9. I've read the discussions in this thread about the quality differences between RGB, S-video and composite and dvdx2 is absolutely right, there are some very large differences. I thought it would be really easy to get some objective evidence showing the differences between the systems by connecting a broadcast spec video generator outputting various sweep patterns into a PVM and showing at what point video information is lost (filtered) and obscured with interference. The differences are really apparent on the screen, but trying to capture that on a camera without moira fringing corrupting everything has been a bugger! Here's the best I could come up with, it shows the differences between RGB and composite. You can see the point at which luminance information is lost and the chrominance portion of the signal starts to cause colour interference. I also wanted to show how S-Video retains luminance resolution, but has problems with colour, but just couldn't get a good enough photo. What I wanted to highlight is that if you are only using composite or S-video then I wouldn't recommend paying extra for a PVM. It's a brilliant monitor, but can't work miracles.
  10. One bit of buyers advice. Avoid the early ones, you can identify them by the manual 75ohm terminator switches under each of the BNCs. They seemed to suffer from a lot of image problems. Try to look for newer ones with serial interfaces, or that have the cut out where the serial BNC would go. Or if you can't see the back, they usually have a large indicator lamp right at the top of the screen. I use a few or these that are still going strong after 20 years.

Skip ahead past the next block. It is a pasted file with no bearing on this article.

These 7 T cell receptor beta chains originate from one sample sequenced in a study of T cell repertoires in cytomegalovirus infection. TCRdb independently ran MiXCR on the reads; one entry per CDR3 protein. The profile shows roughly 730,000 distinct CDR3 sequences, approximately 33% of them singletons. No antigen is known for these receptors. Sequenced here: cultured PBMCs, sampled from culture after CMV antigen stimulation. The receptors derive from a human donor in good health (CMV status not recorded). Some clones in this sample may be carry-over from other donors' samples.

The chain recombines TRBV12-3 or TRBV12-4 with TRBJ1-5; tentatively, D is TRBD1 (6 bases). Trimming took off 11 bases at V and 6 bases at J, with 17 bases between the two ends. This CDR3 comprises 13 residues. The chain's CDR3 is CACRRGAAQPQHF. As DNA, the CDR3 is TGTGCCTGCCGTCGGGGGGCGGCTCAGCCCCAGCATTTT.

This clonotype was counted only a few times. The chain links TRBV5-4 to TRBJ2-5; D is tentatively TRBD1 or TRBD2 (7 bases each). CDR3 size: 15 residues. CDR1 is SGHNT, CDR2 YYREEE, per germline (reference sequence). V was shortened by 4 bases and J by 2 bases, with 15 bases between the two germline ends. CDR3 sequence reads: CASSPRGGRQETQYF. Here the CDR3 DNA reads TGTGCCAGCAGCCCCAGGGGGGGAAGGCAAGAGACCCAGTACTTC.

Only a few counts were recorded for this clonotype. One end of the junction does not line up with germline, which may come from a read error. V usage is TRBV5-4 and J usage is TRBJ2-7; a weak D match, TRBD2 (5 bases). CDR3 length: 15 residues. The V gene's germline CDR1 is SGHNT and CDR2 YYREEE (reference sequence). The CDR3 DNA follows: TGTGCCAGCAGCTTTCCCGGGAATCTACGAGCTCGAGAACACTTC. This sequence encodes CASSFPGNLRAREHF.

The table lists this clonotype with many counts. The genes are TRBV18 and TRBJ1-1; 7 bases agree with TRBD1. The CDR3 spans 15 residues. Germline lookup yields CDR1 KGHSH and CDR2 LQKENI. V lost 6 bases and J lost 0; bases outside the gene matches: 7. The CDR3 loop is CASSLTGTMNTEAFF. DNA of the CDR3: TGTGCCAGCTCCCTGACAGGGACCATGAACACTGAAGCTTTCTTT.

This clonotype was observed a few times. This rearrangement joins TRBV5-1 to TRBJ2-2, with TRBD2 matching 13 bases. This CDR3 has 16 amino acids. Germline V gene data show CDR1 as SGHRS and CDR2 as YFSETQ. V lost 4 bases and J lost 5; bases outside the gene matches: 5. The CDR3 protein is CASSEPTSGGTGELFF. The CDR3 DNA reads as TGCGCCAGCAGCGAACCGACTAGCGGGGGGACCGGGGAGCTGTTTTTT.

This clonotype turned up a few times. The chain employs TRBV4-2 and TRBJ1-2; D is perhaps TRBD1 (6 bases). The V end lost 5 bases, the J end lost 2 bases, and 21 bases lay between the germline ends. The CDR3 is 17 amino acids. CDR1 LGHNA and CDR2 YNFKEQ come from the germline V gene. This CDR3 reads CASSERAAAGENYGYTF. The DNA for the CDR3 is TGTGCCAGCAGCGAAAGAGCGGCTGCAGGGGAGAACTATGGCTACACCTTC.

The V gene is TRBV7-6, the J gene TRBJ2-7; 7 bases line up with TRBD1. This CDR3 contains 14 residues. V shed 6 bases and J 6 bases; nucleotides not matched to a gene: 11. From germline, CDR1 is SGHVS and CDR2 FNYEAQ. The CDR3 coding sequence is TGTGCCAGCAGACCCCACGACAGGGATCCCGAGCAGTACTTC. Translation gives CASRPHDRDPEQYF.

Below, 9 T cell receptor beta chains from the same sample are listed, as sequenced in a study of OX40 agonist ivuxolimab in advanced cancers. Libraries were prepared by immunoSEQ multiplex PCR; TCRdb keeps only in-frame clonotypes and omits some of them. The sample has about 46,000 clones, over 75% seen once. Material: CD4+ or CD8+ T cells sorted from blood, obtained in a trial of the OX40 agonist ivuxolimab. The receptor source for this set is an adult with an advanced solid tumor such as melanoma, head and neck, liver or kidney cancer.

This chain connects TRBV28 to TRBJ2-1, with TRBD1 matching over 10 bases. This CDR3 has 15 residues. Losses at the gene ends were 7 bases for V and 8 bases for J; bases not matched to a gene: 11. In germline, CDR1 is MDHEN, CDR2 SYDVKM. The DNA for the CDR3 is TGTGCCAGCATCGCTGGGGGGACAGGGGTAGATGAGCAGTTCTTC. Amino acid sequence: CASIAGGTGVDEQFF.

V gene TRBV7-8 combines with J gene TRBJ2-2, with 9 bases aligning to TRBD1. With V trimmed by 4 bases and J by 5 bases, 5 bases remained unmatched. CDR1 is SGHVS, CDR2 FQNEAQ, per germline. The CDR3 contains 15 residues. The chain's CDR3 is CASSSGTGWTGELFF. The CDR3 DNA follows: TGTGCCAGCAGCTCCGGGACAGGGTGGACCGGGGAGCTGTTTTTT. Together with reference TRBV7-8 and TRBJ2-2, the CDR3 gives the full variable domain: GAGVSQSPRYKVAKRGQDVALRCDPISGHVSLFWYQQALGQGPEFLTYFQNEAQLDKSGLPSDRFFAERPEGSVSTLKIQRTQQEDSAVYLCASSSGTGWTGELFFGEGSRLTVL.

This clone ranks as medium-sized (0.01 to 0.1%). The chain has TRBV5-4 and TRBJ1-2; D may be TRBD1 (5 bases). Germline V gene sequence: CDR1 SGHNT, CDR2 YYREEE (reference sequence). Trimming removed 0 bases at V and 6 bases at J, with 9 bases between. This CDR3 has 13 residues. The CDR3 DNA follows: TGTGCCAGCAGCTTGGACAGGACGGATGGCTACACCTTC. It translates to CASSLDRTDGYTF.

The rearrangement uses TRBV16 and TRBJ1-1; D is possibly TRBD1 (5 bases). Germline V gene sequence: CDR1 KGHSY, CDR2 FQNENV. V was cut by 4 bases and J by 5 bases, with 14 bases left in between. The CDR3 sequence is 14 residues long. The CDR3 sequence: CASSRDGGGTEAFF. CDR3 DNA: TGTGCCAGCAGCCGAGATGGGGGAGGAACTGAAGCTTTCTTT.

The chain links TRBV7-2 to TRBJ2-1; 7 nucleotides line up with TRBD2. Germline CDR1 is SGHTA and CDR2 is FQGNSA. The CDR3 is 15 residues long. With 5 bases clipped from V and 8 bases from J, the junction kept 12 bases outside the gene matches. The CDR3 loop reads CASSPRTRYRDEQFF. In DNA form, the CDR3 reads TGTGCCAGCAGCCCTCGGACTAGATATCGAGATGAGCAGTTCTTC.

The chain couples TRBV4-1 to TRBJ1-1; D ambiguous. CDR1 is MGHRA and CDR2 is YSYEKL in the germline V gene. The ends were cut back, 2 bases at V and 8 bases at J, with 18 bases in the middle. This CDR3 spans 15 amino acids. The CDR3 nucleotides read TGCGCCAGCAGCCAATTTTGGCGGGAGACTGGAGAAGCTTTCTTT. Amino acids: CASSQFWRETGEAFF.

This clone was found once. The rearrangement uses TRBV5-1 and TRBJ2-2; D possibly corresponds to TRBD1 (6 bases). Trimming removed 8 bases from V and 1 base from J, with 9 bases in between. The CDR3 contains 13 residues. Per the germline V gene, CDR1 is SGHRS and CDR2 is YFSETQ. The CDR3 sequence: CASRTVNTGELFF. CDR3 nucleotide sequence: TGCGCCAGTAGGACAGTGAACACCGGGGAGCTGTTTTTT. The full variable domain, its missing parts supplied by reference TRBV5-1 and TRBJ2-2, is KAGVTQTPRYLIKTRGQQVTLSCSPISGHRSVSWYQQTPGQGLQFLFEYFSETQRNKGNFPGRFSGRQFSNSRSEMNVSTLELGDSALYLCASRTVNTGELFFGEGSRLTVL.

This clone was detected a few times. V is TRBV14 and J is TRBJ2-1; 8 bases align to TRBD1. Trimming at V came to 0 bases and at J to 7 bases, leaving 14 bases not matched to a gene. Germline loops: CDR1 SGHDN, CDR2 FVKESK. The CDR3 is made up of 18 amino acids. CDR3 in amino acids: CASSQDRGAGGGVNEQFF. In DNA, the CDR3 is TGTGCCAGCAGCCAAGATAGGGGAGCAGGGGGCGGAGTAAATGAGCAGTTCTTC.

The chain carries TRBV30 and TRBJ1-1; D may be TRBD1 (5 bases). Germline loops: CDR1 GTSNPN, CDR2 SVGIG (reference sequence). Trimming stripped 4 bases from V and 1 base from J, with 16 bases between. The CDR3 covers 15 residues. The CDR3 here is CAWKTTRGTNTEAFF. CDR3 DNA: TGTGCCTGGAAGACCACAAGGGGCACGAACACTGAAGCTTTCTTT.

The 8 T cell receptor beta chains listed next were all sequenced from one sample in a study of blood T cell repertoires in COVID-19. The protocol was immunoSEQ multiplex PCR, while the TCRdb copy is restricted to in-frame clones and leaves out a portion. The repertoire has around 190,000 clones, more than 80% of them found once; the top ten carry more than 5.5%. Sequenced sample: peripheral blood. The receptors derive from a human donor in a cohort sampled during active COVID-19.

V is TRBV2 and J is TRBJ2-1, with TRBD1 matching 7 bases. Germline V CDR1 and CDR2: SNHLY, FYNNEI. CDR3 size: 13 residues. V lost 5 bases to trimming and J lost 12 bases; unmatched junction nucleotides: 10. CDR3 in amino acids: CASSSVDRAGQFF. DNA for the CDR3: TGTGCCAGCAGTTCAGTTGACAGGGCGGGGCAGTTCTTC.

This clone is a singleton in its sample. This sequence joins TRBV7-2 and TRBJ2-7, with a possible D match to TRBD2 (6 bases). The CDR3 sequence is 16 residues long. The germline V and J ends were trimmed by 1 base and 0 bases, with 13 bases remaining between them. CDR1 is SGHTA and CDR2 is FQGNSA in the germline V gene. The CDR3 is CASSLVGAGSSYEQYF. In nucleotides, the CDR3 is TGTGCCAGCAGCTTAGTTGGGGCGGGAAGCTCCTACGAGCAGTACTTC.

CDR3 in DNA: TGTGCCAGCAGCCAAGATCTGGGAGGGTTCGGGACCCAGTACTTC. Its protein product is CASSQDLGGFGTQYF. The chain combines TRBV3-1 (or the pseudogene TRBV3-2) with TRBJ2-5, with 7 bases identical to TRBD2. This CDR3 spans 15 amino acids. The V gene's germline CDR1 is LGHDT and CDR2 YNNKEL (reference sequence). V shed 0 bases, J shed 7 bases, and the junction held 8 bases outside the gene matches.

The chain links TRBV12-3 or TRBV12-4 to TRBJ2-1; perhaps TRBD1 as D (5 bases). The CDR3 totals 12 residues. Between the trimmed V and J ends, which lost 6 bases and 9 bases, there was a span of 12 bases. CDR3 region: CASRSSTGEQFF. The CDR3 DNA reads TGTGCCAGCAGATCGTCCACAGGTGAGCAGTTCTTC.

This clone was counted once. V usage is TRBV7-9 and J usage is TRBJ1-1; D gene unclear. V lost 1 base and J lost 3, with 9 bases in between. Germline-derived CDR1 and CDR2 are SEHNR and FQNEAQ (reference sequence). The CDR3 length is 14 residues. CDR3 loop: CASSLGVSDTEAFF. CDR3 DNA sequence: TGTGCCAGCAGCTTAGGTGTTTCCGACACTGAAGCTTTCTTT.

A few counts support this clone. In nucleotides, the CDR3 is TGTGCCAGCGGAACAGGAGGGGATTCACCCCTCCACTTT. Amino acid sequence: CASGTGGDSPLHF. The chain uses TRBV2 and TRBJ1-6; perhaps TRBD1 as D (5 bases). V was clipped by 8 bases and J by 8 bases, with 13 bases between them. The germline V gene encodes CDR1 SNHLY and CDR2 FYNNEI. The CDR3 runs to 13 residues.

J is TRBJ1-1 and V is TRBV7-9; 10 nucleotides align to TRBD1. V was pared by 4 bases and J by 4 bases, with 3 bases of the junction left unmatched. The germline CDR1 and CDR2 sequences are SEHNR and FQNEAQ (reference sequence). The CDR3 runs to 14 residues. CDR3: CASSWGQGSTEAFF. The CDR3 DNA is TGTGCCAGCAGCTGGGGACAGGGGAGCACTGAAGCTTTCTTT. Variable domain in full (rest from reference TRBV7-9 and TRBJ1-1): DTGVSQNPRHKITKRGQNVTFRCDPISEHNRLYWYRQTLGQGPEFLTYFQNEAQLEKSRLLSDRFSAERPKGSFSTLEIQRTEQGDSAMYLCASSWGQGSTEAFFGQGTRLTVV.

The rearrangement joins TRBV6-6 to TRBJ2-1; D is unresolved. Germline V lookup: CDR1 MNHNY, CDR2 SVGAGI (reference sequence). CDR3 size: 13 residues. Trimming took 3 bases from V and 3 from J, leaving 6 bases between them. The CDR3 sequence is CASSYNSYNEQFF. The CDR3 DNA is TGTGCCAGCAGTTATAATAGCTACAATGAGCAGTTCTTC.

11. There are some pretty nasty ones out there, I’ve been working with them for 30 years and have seen just about every fault possible. They are brilliant monitors, I’ve got a couple at home, but buyer beware. Just because it’s a PVM doesn’t mean it’s going to look good.
  12. Usually I’m surrounded by more than a dozen PVM’s and BVM’s, all different sizes, some 16x9, others 4x3. If I was to plug a calibrated, broadcast spec RGB input into them, they’d all look a little bit different. They’re all over 20 years old and somewhere along the line to decrepitness. Now if you saw one in isolation, you’d think it looked fantastic, but there are degrees of fantastic. What I’m trying to say is if your current display looks good, is sharp, no dot crawl, no cross talk or ghosting then keep it. Don’t gamble on a PVM that might not be as good.
  13. You're right, I've just looked it up, it's a medical monitor. I've gone through the schematics as well and it has a different tube and control board to PVMs of that era. £100 seems like a lot of money for something that's going to need quite a lot of work to get RGB enabled neatly. I suppose it depends on how much scart enabled 14" Sony TV's are going for today. .
  14. I doubt it has proper pvr internals. It’s a composite monitor really, used for cameras and such, so I wouldn’t be surprised if this has a consumer tube and electronics. Still good quality though, as all Sony TVs were at that time.
  15. Your plasma has a maximum VGA input resolution of 640x480. Whatever you're plugging into it is outputting something higher.